Wednesday, July 13, 2011

The Acid Test

With the boys home for summer vacation, we've been doing science projects nearly every day. Last night, we had a great time making an acid/base indicator from red cabbage juice. (So technically, this post should be titled "The Ph Test, but...)

The project I'm going to share with you today is super simple. So if your kids are itching for something to do, you might try it.

Directions for Making Red Cabbage Juice Indicator

Take 1/4 head of red cabbage and chop it up. Put the cabbage in a blender and add enough water to cover the cabbage. Puree the cabbage, and then strain it through a sieve. Save the juice. You can toss the pulp into your compost bin if you have one.

That's it! Now for the fun part!

What to Do with the Indicator?

Red cabbage juice contains anthocyanins (that's what gives it its color), which are sensitive to the presence of acids and bases. Acids turn the anthocyanins pink/red. Bases turn them blue/green. The anthocyanins stay purple in neutral solutions.

Once you have your cabbage juice indicator, your kids can pour about 1/4 cup of it into a number of glasses or jars. Then they can try adding small amounts of various substances to the indicator to see if it changes color. What you test is completely up to you. Some suggestions:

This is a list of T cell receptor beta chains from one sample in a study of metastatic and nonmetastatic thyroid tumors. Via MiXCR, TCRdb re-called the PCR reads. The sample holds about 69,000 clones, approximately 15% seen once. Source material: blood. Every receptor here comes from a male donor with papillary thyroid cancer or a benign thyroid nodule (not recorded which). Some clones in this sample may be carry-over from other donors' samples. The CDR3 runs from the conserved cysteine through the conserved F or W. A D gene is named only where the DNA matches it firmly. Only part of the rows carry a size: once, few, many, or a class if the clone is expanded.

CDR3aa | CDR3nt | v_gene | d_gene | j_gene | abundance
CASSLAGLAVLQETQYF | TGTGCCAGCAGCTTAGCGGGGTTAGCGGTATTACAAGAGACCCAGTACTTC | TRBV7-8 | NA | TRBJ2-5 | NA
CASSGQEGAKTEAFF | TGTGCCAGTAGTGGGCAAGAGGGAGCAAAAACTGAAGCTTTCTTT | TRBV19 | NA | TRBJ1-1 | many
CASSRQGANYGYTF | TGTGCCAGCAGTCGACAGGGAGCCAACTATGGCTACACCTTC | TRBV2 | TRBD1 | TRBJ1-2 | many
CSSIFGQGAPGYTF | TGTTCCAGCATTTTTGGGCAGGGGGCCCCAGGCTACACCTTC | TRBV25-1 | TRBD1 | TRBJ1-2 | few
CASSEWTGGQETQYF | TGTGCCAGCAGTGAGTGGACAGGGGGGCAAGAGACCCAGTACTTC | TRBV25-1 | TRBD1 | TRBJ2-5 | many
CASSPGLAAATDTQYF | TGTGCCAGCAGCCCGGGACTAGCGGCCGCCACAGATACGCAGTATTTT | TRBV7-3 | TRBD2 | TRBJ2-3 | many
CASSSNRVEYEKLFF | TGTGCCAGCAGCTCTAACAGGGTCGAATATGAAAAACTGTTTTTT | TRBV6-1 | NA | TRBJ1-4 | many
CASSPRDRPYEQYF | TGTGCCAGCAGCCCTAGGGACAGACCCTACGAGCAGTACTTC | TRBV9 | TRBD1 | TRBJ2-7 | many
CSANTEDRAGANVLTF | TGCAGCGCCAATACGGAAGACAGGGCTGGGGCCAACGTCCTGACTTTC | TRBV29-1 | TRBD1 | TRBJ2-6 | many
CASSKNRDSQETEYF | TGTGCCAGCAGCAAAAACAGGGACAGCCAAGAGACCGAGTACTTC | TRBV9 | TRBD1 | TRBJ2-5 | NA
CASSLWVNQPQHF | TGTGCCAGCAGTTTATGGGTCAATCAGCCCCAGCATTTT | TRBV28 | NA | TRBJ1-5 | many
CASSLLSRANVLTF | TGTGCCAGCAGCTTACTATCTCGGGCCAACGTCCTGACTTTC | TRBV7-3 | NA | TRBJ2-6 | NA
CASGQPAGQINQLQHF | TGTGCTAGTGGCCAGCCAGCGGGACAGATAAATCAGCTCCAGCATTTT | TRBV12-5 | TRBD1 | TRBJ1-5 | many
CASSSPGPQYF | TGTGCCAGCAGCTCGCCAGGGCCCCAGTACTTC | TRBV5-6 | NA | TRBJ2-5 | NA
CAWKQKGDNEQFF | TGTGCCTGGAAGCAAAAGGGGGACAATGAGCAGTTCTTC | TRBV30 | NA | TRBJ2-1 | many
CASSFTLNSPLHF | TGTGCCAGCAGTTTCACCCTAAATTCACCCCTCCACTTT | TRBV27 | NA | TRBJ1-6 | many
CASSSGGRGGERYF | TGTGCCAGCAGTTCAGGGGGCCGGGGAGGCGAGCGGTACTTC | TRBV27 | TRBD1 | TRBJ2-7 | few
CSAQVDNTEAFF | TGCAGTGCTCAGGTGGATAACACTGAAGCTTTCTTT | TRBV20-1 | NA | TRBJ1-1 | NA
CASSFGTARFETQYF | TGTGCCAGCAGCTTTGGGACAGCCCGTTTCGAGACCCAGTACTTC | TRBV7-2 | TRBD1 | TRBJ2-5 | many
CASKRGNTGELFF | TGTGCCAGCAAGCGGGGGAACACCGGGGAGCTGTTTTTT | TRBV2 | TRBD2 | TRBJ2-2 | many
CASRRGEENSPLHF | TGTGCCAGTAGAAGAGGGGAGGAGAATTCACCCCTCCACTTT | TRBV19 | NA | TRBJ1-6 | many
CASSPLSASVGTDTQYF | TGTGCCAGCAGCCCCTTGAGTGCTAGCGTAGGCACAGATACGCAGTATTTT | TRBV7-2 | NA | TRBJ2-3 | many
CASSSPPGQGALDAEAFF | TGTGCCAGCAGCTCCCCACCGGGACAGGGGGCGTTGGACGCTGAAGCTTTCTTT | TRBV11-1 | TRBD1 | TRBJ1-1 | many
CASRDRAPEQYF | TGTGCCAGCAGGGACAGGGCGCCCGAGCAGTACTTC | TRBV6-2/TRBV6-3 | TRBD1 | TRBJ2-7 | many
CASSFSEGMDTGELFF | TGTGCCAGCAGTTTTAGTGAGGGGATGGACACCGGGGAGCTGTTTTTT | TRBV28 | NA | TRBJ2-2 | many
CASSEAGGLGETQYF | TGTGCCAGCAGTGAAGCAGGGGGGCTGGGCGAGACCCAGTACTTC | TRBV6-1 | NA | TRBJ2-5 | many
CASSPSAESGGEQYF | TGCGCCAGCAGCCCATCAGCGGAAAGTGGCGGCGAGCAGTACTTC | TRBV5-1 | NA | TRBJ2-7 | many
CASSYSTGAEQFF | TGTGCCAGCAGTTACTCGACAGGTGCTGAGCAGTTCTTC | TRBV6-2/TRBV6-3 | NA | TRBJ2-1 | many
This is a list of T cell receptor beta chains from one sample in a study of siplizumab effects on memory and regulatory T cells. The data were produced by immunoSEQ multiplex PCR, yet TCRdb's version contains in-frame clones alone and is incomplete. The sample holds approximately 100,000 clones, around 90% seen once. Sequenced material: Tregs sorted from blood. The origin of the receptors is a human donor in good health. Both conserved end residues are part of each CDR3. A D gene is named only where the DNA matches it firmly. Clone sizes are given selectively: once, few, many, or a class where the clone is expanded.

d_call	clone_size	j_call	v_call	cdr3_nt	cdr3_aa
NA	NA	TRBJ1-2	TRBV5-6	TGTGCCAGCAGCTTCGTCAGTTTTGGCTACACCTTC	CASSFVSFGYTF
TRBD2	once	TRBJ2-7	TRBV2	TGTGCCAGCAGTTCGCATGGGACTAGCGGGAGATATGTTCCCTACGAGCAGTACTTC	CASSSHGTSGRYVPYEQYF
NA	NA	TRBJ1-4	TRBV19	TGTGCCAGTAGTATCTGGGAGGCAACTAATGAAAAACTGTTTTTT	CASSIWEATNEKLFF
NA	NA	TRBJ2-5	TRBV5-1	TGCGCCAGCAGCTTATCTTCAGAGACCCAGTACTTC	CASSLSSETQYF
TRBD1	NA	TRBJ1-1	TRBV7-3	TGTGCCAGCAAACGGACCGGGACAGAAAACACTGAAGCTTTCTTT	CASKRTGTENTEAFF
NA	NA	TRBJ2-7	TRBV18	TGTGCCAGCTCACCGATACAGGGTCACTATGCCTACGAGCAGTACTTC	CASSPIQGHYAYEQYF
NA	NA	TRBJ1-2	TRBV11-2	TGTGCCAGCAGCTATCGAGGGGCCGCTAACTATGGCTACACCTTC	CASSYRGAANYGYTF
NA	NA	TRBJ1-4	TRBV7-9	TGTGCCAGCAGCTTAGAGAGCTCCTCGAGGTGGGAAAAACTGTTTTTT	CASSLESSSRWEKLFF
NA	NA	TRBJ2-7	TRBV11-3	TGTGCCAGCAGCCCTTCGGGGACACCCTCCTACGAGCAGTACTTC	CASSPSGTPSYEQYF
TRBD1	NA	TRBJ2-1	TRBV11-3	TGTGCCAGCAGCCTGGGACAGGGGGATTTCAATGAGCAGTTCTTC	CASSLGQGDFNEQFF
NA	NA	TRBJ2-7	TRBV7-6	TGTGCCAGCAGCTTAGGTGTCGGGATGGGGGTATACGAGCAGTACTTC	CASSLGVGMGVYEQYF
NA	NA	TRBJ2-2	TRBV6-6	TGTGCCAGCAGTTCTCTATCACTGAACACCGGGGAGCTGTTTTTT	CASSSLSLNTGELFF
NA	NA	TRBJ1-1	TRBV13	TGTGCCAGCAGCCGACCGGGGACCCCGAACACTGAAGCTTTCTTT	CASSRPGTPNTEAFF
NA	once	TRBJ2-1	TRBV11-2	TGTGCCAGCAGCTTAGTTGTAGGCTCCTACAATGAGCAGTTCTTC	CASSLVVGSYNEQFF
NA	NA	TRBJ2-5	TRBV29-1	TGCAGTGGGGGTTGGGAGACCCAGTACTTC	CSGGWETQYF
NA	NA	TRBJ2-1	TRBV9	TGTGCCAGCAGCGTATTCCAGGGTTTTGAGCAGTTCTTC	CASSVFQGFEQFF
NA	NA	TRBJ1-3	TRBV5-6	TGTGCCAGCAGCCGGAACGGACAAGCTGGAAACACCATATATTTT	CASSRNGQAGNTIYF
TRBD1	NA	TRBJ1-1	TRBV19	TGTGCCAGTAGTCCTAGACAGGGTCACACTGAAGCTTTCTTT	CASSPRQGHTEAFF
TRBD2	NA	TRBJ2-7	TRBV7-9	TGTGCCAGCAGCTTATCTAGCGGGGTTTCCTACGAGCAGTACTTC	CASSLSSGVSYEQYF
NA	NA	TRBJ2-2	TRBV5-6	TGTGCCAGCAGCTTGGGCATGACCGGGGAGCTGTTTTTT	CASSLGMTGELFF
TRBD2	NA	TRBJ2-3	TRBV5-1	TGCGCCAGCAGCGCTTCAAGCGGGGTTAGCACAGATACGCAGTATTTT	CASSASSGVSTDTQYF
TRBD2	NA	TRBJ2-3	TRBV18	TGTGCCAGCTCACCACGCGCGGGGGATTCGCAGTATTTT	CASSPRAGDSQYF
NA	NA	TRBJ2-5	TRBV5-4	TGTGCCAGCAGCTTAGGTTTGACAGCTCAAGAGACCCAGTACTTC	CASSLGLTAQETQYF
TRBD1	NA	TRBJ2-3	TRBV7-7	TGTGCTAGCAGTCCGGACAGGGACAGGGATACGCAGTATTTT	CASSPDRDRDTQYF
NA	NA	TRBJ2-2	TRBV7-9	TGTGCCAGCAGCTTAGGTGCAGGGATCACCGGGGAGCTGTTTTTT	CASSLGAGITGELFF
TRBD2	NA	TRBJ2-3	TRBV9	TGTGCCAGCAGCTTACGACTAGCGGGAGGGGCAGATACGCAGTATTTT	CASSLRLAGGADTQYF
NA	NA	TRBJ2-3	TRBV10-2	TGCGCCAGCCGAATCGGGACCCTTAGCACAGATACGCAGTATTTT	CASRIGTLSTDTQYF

• Soda pop
  • Vinegar
  • Lemon juice
  • Ammonia (WARNING: This is spectacular, but please, use ammonia in a well-ventilated area with adult supervision.)
  • Various juices
  • Milk
  • Wine
  • Seltzer
  • Antacids (Guess what color that will turn?! ;-)
  • Cream of tartar
  • Dish soap
  • Baking soda
  • Baking powder
  • Washing soda
If you measure your indicator and additions carefully (instead of dumping them in willy-nilly like we did), you can compare and contrast the color in the different glasses to see which of the additions were more acidic/basic than other.

Also, once you figure out which substances are acidic and which are basic, you might even try adding an acid to your red cabbage indicator, then a base, and then another acid for a real color-changing show!

Making Your Own Litmus Paper

For additional portability, you can make your own litmus paper by soaking a coffee filter in the red cabbage juice until it takes on a nice purple color. Then remove the filter from the juice and set it aside to dry flat. Once it's dry, cut it into strips. Now all your kids have to do it is dunk the strips for a second and then wait a few more seconds to see if the color changes. 

If you try this, I hope you have a great time! Who knows, your kids may fist pump and exclaim (as my five-year-old did), "Yeeesssss! We have a cabbage for science!"


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